Reject financial services sector blackmail
Speaking on the Finance Bill in Leinster House last week, Sinn Féin TD Caoimhghín Ó Caoláin called on the government to reject what he described as `blackmail' by the Financial Services Industry Association. He said that the FSIA was ``cracking the whip'' at the Minister for Finance and the Taoiseach and threatening that if the Revenue Commissioners continue to pursue DIRT tax then major companies would pull out of the International Financial Services Centre in Dublin.
The threat by the FSIA was made as the Dáil began debating the Bill, which implements Budget 2000. ``This is outrageous blackmail by an arrogant corporate sector which has been given the most favoured treatment by this and previous governments. The ordinary worker who has tax taken from his or her weekly pay packet has no choice. But these multinational profiteers spend huge sums in avoiding and evading tax, as well as benefiting from massive tax breaks'' said Ó Caoláin.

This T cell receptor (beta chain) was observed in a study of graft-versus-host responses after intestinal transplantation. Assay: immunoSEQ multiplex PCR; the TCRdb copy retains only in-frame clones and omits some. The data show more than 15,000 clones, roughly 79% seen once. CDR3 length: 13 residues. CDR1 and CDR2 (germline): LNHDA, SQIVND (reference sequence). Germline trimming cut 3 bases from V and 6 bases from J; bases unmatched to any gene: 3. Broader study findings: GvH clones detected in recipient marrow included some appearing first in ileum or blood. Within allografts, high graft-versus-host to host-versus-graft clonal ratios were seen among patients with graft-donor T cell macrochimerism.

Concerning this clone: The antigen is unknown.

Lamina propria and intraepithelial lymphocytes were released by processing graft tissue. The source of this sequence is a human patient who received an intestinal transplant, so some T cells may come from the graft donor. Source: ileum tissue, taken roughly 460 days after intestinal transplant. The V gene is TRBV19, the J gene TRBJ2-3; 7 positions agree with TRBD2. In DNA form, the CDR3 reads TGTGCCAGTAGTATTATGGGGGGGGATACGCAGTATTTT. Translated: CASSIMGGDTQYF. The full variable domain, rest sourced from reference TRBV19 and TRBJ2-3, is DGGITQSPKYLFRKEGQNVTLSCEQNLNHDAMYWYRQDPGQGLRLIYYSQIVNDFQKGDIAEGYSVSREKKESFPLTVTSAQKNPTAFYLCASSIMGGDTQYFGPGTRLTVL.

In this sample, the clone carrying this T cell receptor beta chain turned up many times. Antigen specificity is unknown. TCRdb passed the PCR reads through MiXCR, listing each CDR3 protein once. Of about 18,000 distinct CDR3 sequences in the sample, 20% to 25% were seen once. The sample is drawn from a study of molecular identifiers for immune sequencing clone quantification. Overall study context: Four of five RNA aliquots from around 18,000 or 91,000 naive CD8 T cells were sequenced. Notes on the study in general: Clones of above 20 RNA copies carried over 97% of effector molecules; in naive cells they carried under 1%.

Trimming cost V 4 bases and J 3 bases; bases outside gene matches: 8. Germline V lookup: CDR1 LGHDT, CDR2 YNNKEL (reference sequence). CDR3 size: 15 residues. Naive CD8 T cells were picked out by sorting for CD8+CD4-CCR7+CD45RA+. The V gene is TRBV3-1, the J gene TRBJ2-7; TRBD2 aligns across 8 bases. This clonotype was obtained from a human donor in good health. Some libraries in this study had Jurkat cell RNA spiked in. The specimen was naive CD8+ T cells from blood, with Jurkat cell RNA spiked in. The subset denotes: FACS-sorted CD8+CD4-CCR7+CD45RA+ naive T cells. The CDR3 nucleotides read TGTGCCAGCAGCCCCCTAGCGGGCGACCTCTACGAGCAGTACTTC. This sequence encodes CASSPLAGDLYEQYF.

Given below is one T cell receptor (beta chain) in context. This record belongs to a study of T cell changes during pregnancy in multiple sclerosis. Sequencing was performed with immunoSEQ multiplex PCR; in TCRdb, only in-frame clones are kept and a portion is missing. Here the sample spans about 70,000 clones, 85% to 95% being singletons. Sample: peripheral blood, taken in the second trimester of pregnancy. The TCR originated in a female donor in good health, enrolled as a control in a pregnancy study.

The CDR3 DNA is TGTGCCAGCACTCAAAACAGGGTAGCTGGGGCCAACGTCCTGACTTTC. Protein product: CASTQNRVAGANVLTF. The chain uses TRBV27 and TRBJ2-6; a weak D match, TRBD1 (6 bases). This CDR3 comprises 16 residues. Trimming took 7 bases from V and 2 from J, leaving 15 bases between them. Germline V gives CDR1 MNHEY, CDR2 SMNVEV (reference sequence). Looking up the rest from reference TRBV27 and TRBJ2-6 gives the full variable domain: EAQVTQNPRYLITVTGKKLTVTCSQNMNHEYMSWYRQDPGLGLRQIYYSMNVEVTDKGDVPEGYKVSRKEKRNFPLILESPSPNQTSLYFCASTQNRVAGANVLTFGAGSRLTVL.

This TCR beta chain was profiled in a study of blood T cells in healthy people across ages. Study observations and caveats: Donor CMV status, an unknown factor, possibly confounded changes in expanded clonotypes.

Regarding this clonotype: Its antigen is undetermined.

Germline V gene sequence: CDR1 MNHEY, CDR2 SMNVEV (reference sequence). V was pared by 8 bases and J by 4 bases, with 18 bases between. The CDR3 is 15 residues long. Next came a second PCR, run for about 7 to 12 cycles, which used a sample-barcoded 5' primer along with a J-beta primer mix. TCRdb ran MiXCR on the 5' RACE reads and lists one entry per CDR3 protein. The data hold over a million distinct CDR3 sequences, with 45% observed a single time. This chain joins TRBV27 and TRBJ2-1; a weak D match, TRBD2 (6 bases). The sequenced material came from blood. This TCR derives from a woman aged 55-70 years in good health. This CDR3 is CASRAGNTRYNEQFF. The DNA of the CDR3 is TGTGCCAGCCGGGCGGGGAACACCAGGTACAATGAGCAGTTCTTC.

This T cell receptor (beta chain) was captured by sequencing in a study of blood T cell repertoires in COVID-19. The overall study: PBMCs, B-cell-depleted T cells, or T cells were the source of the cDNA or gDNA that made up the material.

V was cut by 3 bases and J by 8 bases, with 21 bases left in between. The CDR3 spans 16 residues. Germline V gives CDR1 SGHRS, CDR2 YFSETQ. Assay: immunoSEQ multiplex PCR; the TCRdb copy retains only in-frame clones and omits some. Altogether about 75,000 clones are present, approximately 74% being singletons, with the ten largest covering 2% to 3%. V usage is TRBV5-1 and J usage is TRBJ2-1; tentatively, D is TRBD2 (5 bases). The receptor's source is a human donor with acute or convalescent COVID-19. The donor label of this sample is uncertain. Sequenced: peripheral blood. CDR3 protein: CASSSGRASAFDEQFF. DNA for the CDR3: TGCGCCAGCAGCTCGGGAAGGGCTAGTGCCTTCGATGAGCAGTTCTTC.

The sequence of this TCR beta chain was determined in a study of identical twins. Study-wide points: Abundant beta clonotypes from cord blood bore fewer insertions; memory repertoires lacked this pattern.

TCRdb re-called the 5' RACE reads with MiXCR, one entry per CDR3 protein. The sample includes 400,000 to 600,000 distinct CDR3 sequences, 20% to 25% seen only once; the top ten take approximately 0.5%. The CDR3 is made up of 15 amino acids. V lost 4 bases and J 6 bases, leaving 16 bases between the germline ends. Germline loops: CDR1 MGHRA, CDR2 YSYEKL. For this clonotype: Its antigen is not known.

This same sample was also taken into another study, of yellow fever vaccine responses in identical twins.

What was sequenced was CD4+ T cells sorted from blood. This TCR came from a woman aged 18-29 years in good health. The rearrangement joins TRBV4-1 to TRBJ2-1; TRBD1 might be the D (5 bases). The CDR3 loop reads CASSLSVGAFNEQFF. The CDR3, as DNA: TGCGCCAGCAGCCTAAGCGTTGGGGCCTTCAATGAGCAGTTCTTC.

He told the Dáil that regardless of the changes forced on the Minister, the Bill implements a Budget that was disgracefully biased in favour of the better off:
``This skewed Finance Bill provides for the reduction of the top rate of tax from 46% to 44%, a costly measure for which there was neither need nor demand. The Bill reduces the standard rate of tax from 24% to 22% but the low paid still remain in the tax net.
``As part of the government's patch-up job on the 1 December Budget after the cuts and bruises it sustained, we have the PRSI and health levy exemptions for the lower paid. Instead of taking from those who can most afford and giving to those most in need, this measure simply dips into the Social Insurance fund which belongs to all workers in an attempt to make some amends for the gross inequities in the 1 December budget.
``One of the most glaring omissions in the Budget was its failure to effectively address the housing crisis. There are no imaginative tax measures in this Bill to free up housing, such as the Capital Gains Tax increases proposed by Sinn Féin to curb property speculation, or the abolition of stamp duty for houses worth under £150,000. The gaps in this Finance Bill, and the deeply flawed measures on housing land in the Planning and Development Bill, again highlight the lack of a comprehensive housing strategy on the part of this government.''